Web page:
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The power of the Web is in its universality. Access by everyone, regardless of disability, is an essential aspect. - Tim Berners-Lee

Making Your Website Accessible and Inclusive

Have you ever struggled to read text on a website because the font was too small or the color contrast was poor? Have you ever been unable to navigate a website because it wasn’t compatible with your screen reader?

If so, you understand the importance of having an accessible and inclusive website. Accessibility ensures that people with disabilities can perceive, understand, navigate, interact with, and contribute to the web. Not only is accessibility the right thing to do ethically, but it also makes good business sense. Accessible sites have better search engine optimization, lower development and maintenance costs, and reach a wider audience. 

The power of the Web is in its universality. Access by everyone, regardless of disability, is an essential aspect.
– Tim Berners-Lee

Tim Berners-Lee

Follow this guide to make your website welcoming to all:

Provide Text Alternatives for Non-Text Content

Imagine trying to understand an image that lacks proper descriptive alt text like the ones given below. Assistive technologies like screen readers rely on quality alt text to convey visual content and context to people who can’t see the image. Take the time to provide concise and meaningful text alternatives. 

Create Easy-to-Read Content

Layout, color contrast, typography, and language clarity all impact readability. Use clean, well-structured layouts with plenty of headings and space between paragraphs. Ensure text and background colors meet minimum contrast ratios. Choose fonts that are easy to read at common web font sizes. Write clearly using plain language standards. 

Make Navigation Operable and Understandable

All website visitors rely on navigation to find content. Keyboard and screen reader users additionally rely on proper semantic markup and ARIA labels. Use structural elements like main and aside to delineate page sections. Clarify page sections, buttons, and forms with ARIA roles. Allow keyboard access to all functions. Show users’ location with visible indicators.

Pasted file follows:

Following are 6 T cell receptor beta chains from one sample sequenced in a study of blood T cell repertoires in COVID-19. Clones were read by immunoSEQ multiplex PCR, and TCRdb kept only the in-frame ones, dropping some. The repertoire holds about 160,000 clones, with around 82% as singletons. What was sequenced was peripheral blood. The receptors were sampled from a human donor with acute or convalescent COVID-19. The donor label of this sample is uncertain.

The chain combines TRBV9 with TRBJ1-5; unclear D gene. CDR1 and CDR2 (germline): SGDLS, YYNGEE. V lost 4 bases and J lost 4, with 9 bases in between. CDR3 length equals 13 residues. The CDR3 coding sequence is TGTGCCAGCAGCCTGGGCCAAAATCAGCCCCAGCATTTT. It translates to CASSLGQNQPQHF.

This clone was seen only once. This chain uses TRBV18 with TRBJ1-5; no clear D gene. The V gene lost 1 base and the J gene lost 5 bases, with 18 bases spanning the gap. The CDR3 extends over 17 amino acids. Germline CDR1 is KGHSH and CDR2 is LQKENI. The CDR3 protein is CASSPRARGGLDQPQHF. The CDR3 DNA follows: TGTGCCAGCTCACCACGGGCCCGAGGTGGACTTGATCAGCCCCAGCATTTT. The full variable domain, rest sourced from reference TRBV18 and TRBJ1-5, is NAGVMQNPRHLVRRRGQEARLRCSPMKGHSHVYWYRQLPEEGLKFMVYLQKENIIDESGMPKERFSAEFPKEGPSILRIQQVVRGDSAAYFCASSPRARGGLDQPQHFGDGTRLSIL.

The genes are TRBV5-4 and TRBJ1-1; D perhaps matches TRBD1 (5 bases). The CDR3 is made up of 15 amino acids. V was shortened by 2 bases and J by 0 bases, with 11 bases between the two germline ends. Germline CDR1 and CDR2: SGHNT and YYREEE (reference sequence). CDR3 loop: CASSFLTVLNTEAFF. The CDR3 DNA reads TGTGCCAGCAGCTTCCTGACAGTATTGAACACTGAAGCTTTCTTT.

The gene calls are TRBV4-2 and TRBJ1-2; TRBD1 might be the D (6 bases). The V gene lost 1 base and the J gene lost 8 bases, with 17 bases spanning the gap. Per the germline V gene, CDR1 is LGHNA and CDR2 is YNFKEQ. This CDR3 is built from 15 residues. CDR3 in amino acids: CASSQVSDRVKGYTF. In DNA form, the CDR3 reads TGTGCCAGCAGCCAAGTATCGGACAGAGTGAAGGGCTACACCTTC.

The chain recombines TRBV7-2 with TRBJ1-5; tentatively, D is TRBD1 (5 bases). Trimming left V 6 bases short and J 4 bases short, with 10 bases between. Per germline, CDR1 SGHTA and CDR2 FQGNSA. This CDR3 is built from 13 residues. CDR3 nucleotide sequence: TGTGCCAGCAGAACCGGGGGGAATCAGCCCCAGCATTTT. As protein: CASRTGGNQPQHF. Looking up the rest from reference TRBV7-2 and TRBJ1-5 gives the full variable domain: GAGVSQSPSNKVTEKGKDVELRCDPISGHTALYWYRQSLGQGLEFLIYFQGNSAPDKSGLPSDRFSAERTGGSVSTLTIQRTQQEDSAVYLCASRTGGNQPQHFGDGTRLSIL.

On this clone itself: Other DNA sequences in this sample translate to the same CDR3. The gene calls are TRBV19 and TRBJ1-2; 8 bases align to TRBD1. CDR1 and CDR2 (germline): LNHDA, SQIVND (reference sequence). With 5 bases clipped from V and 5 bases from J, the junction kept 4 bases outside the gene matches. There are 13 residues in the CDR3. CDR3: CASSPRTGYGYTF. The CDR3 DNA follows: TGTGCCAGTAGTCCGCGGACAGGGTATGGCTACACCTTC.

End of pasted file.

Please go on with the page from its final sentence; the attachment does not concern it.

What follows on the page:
Support Compatibility 

A site that works beautifully in one browser may have issues in another. Test your site’s compatibility with commonly used browsers, assistive technologies like screen readers and switches, mobile devices, old and new operating systems, etc. Resolve issues through progressive enhancement and graceful degradation approaches. 

Incorporate Accessibility Testing

Conduct accessibility audits to catch issues. Validate markup validity, test color contrast ratios, run screen readers over pages in their entirety to ensure a cohesive experience, and more. Make accessibility testing standard practice throughout design and development. No one knows better what works than actual users, so invite people with diverse abilities to evaluate the site regularly. 

Make Gradual Improvements

An inaccessible website excludes potential customers and visitors. Prioritize creating accessible content going forward. Make enhancements to existing content over time following a documented accessibility roadmap. View accessibility as an ongoing commitment, not a one-and-done checkbox.  

Creating an accessible website takes awareness, effort, resources and time. But everyone benefits from inclusion. Follow these tips and soon you’ll have a site that welcomes visitors of all abilities to engage freely.

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